The Rock Farm was subject to a couple of days of bracing winds.  Whilst there was quite a bit of damage sustained in the region, we thankfully escaped with only a couple of branches and trees down.

One particularly fortunate group was the local scout troop that had camped on the Rock Farm.  They managed to strike all their tents before the forecast wind came, however one gazebo was destroyed before they could get all their equipment stowed.

A few sheets of iron on the shed roof needed to be screwed back on tightly, but the main job after the wind had stopped was to clear downed branches off fences.

It didn’t take too long to clear the timber off the fence.  The leafy branches were left in paddock to mulch under the tree, and the larger pieces cut for future firewood.  The bent star-picket was re-straightened and the broken wires repaired.  The plain wire was relatively easy to tension and soon the fence was looking no worse for its encounter with the Brittle Gum (eucalyptus mannifera) branch

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After the wind, and with the promise of rain, we decided to make the most of the opportunity to plant some trees.  One of our favourite trees is the Bunya Pine Araucaria Bidwillii.  This native pine is found naturally in south-east Queensland, however there are some fine specimens in our local area, some reportedly pre-dating European settlement suggesting they were planted by Indigenous people.  The trees are a popular choice for bush food gardens, provided you have the space to grow them.

It is easy to understand why.  The Indigenous people would celebrate the ripening of the fruit with ceremonies, celebrations and feasts.  Groups of people would travel for hundreds of kilometres to attend,  making the most of these opportunities to trade, negotiate with other groups and marry.

Our aim is far more simple.  We would like to see some of these trees grow on our property.  Our first job was to collect some old 44 gallon drums that would form tree guards and protect the young trees from rabbits.  Every farm has a ‘resource centre’ and we just had a wonderful collection of old half 44 gallon drums that had the base cut out.

We have decided to see if the trees grow naturally.  We prepared the sites by scraping off the grass and weeds, and loosening up the soil with the Hamilton Tree-Planter.  We put three seeds in each drum tree guard, and then placed a layer of natural mulch on top of the seeds.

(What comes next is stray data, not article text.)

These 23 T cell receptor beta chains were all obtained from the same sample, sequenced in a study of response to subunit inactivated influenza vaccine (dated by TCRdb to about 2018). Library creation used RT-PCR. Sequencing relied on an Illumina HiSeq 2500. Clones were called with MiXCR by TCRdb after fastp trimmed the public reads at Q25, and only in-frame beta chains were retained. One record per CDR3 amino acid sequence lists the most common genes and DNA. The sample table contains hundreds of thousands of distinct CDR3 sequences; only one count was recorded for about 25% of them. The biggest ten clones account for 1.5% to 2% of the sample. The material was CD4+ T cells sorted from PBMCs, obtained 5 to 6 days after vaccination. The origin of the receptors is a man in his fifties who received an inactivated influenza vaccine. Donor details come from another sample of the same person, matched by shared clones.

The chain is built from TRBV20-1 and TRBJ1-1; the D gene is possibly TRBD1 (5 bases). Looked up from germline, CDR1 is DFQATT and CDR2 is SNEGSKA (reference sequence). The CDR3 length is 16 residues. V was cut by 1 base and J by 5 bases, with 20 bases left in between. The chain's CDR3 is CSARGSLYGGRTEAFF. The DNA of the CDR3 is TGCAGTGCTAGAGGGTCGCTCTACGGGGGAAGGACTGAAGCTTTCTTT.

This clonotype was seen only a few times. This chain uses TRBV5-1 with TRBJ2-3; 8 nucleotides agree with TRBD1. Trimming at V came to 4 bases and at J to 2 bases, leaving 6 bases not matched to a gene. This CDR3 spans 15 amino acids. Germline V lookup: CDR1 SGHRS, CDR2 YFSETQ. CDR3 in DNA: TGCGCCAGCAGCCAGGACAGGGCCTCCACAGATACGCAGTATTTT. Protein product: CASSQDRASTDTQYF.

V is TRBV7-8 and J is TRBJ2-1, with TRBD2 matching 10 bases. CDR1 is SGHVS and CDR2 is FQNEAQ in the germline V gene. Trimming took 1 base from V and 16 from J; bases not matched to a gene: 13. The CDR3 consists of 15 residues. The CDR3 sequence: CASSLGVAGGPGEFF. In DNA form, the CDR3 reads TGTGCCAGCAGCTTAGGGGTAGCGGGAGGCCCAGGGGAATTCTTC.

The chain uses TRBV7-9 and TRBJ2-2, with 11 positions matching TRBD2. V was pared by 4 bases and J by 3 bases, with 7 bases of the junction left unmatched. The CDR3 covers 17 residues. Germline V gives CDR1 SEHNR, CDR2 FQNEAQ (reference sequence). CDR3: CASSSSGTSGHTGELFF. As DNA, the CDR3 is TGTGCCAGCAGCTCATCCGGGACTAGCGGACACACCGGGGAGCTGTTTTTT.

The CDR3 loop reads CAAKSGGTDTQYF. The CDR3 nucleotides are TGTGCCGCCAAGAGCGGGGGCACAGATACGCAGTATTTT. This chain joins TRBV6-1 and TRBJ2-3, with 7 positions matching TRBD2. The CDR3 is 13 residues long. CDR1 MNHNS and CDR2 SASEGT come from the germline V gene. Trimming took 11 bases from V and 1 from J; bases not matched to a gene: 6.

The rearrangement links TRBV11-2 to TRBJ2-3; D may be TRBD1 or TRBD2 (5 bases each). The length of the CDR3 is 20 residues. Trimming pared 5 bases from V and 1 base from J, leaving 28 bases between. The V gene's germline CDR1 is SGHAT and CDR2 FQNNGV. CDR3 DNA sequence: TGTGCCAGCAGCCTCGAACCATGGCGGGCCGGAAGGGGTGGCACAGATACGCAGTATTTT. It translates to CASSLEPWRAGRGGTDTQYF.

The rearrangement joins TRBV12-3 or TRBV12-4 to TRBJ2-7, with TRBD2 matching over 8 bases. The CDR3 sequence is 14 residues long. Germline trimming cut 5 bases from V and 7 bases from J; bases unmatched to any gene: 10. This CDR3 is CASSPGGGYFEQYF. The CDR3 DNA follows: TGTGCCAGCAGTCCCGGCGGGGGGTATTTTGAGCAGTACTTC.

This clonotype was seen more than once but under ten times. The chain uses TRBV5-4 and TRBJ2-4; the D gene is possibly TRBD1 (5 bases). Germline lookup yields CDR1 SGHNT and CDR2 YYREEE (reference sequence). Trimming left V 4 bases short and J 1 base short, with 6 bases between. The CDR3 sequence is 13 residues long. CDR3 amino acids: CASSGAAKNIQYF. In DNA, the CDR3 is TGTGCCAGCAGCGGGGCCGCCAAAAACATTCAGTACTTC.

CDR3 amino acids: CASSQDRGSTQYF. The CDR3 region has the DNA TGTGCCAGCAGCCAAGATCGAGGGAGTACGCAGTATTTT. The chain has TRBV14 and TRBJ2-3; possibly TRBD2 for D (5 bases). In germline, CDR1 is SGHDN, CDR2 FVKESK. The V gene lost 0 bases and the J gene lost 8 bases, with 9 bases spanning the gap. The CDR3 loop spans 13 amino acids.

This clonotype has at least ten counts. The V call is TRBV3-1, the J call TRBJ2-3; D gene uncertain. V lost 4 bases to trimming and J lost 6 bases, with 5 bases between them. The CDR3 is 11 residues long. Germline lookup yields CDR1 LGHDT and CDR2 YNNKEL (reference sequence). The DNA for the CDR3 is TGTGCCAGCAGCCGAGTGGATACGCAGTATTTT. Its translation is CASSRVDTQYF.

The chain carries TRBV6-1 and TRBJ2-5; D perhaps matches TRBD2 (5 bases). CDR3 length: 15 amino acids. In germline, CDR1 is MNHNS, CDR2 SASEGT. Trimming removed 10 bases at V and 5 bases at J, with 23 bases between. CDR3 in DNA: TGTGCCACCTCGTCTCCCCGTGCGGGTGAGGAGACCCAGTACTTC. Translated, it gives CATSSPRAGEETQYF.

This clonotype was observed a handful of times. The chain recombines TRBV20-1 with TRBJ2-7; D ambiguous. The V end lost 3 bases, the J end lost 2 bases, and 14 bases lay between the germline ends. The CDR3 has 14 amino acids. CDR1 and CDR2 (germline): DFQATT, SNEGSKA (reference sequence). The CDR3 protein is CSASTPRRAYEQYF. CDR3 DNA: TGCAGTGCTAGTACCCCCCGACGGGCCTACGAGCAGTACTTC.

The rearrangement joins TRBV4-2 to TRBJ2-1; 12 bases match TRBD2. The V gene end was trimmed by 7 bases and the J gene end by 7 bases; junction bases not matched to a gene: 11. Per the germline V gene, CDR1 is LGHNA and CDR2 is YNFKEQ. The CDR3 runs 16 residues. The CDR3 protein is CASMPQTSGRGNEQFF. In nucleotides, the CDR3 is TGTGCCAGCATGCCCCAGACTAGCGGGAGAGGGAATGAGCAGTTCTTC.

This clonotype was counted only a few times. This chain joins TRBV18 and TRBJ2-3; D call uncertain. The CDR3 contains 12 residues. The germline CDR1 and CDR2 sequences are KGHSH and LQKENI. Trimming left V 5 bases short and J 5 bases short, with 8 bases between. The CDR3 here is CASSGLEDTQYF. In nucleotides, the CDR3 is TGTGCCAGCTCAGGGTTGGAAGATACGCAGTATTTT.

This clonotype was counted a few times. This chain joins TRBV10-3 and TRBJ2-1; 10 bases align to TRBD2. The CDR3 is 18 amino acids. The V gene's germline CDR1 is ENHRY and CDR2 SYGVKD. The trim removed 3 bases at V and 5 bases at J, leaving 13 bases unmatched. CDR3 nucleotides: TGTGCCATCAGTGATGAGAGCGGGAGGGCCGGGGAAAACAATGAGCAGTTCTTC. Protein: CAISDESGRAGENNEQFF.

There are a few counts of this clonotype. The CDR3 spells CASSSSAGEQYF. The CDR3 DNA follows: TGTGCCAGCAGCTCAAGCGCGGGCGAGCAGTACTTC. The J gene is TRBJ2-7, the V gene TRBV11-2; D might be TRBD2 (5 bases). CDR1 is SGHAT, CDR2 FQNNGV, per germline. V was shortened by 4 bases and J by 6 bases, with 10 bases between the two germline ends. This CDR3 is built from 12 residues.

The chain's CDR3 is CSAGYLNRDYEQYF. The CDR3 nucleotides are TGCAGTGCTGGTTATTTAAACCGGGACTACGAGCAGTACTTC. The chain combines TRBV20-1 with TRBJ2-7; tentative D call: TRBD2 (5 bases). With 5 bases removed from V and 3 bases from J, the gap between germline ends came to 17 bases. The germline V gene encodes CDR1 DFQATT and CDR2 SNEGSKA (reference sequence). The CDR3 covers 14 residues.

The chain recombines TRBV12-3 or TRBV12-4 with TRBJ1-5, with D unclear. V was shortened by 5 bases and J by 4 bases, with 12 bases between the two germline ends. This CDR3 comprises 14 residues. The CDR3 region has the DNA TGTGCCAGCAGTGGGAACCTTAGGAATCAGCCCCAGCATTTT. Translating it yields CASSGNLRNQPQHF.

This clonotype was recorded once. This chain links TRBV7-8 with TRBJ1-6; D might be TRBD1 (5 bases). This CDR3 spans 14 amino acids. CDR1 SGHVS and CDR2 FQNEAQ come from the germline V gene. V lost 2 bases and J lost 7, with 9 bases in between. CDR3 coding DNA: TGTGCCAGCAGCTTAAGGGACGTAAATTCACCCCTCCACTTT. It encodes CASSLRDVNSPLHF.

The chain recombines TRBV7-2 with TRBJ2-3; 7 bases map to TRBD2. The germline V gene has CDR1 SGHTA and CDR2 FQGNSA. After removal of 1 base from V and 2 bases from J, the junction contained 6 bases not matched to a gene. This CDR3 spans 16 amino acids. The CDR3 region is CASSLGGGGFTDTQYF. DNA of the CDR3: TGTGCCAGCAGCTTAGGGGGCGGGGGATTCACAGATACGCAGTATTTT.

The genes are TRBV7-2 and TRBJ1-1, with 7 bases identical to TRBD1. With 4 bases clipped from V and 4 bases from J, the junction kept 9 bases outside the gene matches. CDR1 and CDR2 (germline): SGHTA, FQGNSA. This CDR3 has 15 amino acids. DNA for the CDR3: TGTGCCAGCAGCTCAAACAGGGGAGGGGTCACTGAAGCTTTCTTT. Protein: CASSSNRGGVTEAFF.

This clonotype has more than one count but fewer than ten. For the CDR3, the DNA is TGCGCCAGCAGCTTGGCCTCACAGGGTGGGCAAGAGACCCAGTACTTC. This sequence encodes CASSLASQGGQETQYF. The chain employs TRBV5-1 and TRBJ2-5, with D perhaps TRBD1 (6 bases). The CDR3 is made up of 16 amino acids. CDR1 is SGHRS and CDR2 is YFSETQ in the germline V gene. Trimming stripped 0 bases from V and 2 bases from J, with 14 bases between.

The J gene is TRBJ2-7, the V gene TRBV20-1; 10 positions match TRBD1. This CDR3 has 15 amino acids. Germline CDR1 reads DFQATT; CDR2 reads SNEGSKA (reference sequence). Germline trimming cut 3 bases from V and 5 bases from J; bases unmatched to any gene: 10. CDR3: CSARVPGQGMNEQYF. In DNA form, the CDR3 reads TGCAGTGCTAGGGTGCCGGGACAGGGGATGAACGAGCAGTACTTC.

Some of the drums were placed in open areas in paddocks, others were placed in sheltered areas with plenty of trees providing shade.  Once we see how the trees go, we will be able to plant more of these trees.   We aren’t in a rush.  Trials suggest that about half of the viable seed will germinate in around six to nine months… but for a tree that lives around 500 years, I figure we can give it a while to get going!

It will be great to see how they go!

The rain comes!

Things had been getting a little grim on the not-so-rocky Rock Farm.  The end of summer was approaching, but the rain gauge had been dry for weeks.  Even the most hardy plants were starting to look stressed, and neighbours were starting to plan to feed their stock.  On the domestic front, things were as busy as ever, with the Little Fisherman starting high school, and the Little Helper settling into year 6.  In the midst of all the chaos, I went to sea for a couple of weeks.

It was no better when I got home.  In my absence, both cars had broken down, the boys had been home from school sick and the sheep had disappeared (only to return the next day from their holiday).

But then we got a beautiful 50mm of rain and everything changed.

My list of jobs I want to do on the Rock Farm is rather long.  Everything requires an investment of time or dollars or both and many require the right weather.  One of the many on the list was to smooth the corrugations out of the driveway – but had been too dry to even contemplate, until it rained.

When the rain fell, one of the first things I wanted to do was to run a blade over the driveway.  All went well, until I made my way back towards the house…  The creek crossing that had been dry little more than an hour earlier was now impassable.